Content Changes Hearts and Minds With Authenticity and Purpose


BEST PRACTICES SERIES

Here in the U.K., it’s hard to think of a TV show that has had more impact than the BBC’s Blue Planet II. The final episode, broadcast in 2017, delivered an unflinching warning about the impact of human activity on the marine environment and, in particular, the deadly danger posed to wildlife by ubiquitous plastic waste. The show closed with a warning from Sir David Attenborough: “Never before have we had such an awareness of what we are doing to the planet, and never before have we had such power to do something about it. The future of humanity and indeed all life on earth depends on us.”

Environmental concerns were already moving up on the U.K.’s public agenda when Blue Planet II was broadcast, but the show—the U.K.’s most-watched of the year—has done more than anything else to galvanize public opinion and change consumer behavior. According to one survey, 88% of people who watched the last episode have subsequently changed their behavior. Supermarkets and cafes have reduced or eliminated plastic packaging, and new legislation is underway.

There’s no doubt that Blue Planet II contained incredibly powerful content: Footage of albatross parents unknowingly feeding deadly plastic to their chicks was just one among many heartbreaking moments. But one wonders what made the message resonate so powerfully, and, more importantly, what has made it translate into real behavioral change?

After the show was broadcast, social media certainly helped to amplify concerns and provided access to local initiatives (such as beach cleans and recycling projects). But there’s no doubt that a great deal of the impact came from Attenborough’s status as a bona fide national treasure who is admired and respected across the U.K. When he speaks, we listen, and we trust his point of view.

Content authenticity in the service of important goals is, clearly, vital. This approach seems to have resonated with the confectionary, food, and pet care company Mars, which announced last year that Michele Oliver, previously Mars’ U.K. marketing head, was to be appointed to the new role of global corporate brand and purpose director. This coincided with the unveiling of a new purpose statement for the company, with the tagline “The world we want tomorrow starts with how we do business today.”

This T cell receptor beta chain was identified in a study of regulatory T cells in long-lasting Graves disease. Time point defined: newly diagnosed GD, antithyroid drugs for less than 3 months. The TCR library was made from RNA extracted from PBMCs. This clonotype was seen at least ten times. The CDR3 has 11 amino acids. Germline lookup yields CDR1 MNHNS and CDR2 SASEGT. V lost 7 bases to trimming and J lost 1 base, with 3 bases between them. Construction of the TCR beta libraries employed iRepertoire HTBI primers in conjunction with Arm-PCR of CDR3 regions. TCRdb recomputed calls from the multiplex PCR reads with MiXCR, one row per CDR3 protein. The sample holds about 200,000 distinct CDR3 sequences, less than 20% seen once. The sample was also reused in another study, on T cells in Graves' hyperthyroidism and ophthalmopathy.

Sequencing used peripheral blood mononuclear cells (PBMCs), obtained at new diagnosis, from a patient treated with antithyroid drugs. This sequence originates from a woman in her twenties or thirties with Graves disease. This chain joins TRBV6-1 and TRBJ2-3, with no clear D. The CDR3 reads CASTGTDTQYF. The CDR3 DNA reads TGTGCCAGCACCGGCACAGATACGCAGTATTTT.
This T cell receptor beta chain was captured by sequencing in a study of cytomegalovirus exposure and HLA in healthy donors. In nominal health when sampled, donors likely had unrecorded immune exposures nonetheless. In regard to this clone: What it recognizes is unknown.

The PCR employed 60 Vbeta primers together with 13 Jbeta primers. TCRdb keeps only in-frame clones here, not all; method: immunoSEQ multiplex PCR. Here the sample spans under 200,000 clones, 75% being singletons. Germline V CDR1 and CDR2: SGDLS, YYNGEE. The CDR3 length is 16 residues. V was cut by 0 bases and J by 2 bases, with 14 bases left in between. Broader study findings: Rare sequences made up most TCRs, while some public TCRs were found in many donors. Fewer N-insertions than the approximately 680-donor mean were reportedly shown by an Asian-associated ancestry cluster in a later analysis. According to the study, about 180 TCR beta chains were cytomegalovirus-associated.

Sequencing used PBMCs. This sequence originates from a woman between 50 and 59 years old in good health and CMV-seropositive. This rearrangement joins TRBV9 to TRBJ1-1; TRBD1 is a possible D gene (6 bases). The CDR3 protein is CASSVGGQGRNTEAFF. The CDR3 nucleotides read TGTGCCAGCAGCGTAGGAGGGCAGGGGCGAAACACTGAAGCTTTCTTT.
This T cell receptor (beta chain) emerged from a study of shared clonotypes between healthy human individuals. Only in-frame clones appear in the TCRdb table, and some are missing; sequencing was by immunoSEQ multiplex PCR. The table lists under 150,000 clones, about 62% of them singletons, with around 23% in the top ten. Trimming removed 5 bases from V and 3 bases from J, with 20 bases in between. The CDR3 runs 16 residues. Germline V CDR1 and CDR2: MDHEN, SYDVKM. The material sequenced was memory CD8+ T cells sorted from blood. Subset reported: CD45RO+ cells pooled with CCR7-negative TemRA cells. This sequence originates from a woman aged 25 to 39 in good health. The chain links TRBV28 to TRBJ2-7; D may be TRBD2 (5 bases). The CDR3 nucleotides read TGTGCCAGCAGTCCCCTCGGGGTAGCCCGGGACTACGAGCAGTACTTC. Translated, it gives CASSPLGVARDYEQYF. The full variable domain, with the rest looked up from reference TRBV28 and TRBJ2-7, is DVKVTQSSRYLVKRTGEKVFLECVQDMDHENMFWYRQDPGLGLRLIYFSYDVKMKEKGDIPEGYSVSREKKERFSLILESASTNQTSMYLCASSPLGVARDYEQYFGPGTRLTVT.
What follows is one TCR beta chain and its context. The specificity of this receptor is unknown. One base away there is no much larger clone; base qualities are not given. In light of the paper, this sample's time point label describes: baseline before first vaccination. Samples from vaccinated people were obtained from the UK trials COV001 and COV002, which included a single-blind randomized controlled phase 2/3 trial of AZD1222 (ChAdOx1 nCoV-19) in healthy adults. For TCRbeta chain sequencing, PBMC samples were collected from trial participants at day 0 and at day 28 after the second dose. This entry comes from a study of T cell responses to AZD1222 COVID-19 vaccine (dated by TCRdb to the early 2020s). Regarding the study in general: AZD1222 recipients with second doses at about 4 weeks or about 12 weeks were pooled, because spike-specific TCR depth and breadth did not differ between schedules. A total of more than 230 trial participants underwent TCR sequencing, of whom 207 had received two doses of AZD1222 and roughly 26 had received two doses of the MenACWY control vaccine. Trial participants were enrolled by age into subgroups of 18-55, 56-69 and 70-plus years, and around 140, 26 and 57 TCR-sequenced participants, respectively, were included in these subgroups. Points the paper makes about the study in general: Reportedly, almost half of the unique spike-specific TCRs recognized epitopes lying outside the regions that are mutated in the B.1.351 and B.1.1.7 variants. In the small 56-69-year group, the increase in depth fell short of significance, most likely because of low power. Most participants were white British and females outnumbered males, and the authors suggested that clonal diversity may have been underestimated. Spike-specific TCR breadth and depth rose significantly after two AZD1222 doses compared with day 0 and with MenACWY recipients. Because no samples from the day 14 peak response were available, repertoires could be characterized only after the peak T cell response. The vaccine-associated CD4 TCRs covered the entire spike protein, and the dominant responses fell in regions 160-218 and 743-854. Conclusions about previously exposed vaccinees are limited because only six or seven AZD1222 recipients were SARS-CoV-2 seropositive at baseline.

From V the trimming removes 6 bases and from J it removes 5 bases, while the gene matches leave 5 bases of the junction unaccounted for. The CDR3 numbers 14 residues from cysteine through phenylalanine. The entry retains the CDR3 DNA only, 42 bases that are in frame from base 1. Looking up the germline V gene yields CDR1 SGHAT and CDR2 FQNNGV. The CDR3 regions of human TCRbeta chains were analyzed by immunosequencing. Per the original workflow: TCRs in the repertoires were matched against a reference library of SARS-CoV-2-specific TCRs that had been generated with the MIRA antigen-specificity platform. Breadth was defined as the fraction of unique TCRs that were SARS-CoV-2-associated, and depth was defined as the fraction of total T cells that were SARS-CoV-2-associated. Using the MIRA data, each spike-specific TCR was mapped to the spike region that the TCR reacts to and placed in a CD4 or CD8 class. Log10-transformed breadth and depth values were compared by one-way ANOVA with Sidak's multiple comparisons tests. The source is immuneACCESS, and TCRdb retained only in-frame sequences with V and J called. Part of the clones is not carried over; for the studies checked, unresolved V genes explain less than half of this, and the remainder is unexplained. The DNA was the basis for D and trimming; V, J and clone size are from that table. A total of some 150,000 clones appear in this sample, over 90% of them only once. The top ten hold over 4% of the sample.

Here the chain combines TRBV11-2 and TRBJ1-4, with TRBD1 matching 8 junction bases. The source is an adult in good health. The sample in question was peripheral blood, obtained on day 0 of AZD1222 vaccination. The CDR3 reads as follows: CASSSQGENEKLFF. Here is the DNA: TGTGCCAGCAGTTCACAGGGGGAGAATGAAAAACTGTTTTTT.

As a family-owned company, Mars emphasizes that it has “the gift of freedom to think in generations, not quarters, so we can invest in the long-term future of our business, our people and the planet.” In a video made to articulate this purpose, the company highlights varied commitments to take a stand on climate change, sustainably source fish and rice, work to end pet homelessness, and more.

The new approach is readily apparent in the role played by Mars as a founder of the Lion’s Share Fund, a global initiative that asks advertisers to contribute funds to support wildlife conservation and habitats and animal welfare. In a campaign video for the fund, Attenborough explains that images of animals feature in 20% of the ads that consumers see, and nine of the top 10 most popular animals used in ads are either endangered or on the threatened list. The Lion’s Share Fund encourages companies to donate 0.5% of their media spend every time an animal is featured in their advertisements, with the ambition to raise $100 million per year.

As the Mars example demonstrates, making content that hits home and changes behavior is not about any one technology solution. Personalization, analytics, and getting search right all have an important part to play. It’s vital to offer consistent messages across all channels, but it’s also important to sound real—no one will be won over by glib boilerplate statements that lack conviction. Social media can amplify the conversation, but it can’t—on its own—create the groundswell of opinion that really moves the needle on important issues. Trust, authenticity, and consistency are the watchwords; it’s to be hoped that, on these most critical issues, compelling digital content can continue to win over hearts and minds.   


Related Articles

New EU rules on content portability came into force on April 1.
At the end of 2017, with the General Data Protection Regulation (GDPR) looming, research suggested that U.K. small businesses had spent an average of 600 hours each preparing for it.
The EU Copyright Directive, as it's known, is expected to pass into law when it comes to a final vote in January. It will remake the balance of power in copyright law in the European Union.